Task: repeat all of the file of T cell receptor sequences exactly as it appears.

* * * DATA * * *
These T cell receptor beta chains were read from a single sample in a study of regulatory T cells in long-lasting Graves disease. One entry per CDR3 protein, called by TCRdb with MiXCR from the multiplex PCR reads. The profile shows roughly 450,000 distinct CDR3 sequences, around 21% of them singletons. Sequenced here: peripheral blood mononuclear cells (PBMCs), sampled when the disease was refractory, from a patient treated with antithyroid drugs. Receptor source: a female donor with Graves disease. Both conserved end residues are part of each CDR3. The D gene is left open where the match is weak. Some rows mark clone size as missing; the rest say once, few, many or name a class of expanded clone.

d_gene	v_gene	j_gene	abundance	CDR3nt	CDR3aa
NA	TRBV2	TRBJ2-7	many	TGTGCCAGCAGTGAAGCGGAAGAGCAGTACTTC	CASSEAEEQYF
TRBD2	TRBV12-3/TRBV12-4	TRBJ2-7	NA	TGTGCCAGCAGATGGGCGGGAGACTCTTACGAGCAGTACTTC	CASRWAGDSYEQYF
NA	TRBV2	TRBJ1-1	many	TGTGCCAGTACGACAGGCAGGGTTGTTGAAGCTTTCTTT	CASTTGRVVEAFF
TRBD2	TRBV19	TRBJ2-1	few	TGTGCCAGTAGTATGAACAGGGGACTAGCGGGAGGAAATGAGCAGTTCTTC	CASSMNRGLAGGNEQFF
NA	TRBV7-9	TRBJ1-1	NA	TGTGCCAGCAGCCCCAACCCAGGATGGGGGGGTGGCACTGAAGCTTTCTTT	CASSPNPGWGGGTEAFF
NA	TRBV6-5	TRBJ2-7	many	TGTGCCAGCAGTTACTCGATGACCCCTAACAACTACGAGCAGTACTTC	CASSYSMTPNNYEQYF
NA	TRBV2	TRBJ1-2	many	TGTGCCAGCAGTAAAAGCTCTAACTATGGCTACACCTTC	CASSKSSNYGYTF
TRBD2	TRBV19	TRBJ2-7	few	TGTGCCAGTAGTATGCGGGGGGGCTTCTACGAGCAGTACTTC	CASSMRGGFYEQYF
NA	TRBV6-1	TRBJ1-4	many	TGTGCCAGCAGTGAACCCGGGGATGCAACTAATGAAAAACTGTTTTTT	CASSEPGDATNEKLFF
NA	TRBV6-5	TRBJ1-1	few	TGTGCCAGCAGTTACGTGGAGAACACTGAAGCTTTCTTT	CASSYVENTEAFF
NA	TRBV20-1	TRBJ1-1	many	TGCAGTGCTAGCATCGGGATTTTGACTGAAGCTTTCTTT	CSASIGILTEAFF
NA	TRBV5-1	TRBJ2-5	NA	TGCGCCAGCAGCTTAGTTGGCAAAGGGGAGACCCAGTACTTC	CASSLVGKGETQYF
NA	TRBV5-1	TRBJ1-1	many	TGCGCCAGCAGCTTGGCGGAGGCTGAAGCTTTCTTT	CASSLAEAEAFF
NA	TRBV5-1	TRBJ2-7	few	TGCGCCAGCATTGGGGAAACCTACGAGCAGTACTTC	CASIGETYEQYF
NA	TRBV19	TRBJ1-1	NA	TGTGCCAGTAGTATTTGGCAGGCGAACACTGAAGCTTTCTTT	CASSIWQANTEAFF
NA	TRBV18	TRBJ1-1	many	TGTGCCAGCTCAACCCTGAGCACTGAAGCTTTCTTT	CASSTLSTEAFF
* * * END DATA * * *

These T cell receptor beta chains were read from a single sample in a study of regulatory T cells in long-lasting Graves disease. One entry per CDR3 protein, called by TCRdb with MiXCR from the multiplex PCR reads. The profile shows roughly 450,000 distinct CDR3 sequences, around 21% of them singletons. Sequenced here: peripheral blood mononuclear cells (PBMCs), sampled when the disease was refractory, from a patient treated with antithyroid drugs. Receptor source: a female donor with Graves disease. Both conserved end residues are part of each CDR3. The D gene is left open where the match is weak. Some rows mark clone size as missing; the rest say once, few, many or name a class of expanded clone.

d_gene	v_gene	j_gene	abundance	CDR3nt	CDR3aa
NA	TRBV2	TRBJ2-7	many	TGTGCCAGCAGTGAAGCGGAAGAGCAGTACTTC	CASSEAEEQYF
TRBD2	TRBV12-3/TRBV12-4	TRBJ2-7	NA	TGTGCCAGCAGATGGGCGGGAGACTCTTACGAGCAGTACTTC	CASRWAGDSYEQYF
NA	TRBV2	TRBJ1-1	many	TGTGCCAGTACGACAGGCAGGGTTGTTGAAGCTTTCTTT	CASTTGRVVEAFF
TRBD2	TRBV19	TRBJ2-1	few	TGTGCCAGTAGTATGAACAGGGGACTAGCGGGAGGAAATGAGCAGTTCTTC	CASSMNRGLAGGNEQFF
NA	TRBV7-9	TRBJ1-1	NA	TGTGCCAGCAGCCCCAACCCAGGATGGGGGGGTGGCACTGAAGCTTTCTTT	CASSPNPGWGGGTEAFF
NA	TRBV6-5	TRBJ2-7	many	TGTGCCAGCAGTTACTCGATGACCCCTAACAACTACGAGCAGTACTTC	CASSYSMTPNNYEQYF
NA	TRBV2	TRBJ1-2	many	TGTGCCAGCAGTAAAAGCTCTAACTATGGCTACACCTTC	CASSKSSNYGYTF
TRBD2	TRBV19	TRBJ2-7	few	TGTGCCAGTAGTATGCGGGGGGGCTTCTACGAGCAGTACTTC	CASSMRGGFYEQYF
NA	TRBV6-1	TRBJ1-4	many	TGTGCCAGCAGTGAACCCGGGGATGCAACTAATGAAAAACTGTTTTTT	CASSEPGDATNEKLFF
NA	TRBV6-5	TRBJ1-1	few	TGTGCCAGCAGTTACGTGGAGAACACTGAAGCTTTCTTT	CASSYVENTEAFF
NA	TRBV20-1	TRBJ1-1	many	TGCAGTGCTAGCATCGGGATTTTGACTGAAGCTTTCTTT	CSASIGILTEAFF
NA	TRBV5-1	TRBJ2-5	NA	TGCGCCAGCAGCTTAGTTGGCAAAGGGGAGACCCAGTACTTC	CASSLVGKGETQYF
NA	TRBV5-1	TRBJ1-1	many	TGCGCCAGCAGCTTGGCGGAGGCTGAAGCTTTCTTT	CASSLAEAEAFF
NA	TRBV5-1	TRBJ2-7	few	TGCGCCAGCATTGGGGAAACCTACGAGCAGTACTTC	CASIGETYEQYF
NA	TRBV19	TRBJ1-1	NA	TGTGCCAGTAGTATTTGGCAGGCGAACACTGAAGCTTTCTTT	CASSIWQANTEAFF
NA	TRBV18	TRBJ1-1	many	TGTGCCAGCTCAACCCTGAGCACTGAAGCTTTCTTT	CASSTLSTEAFF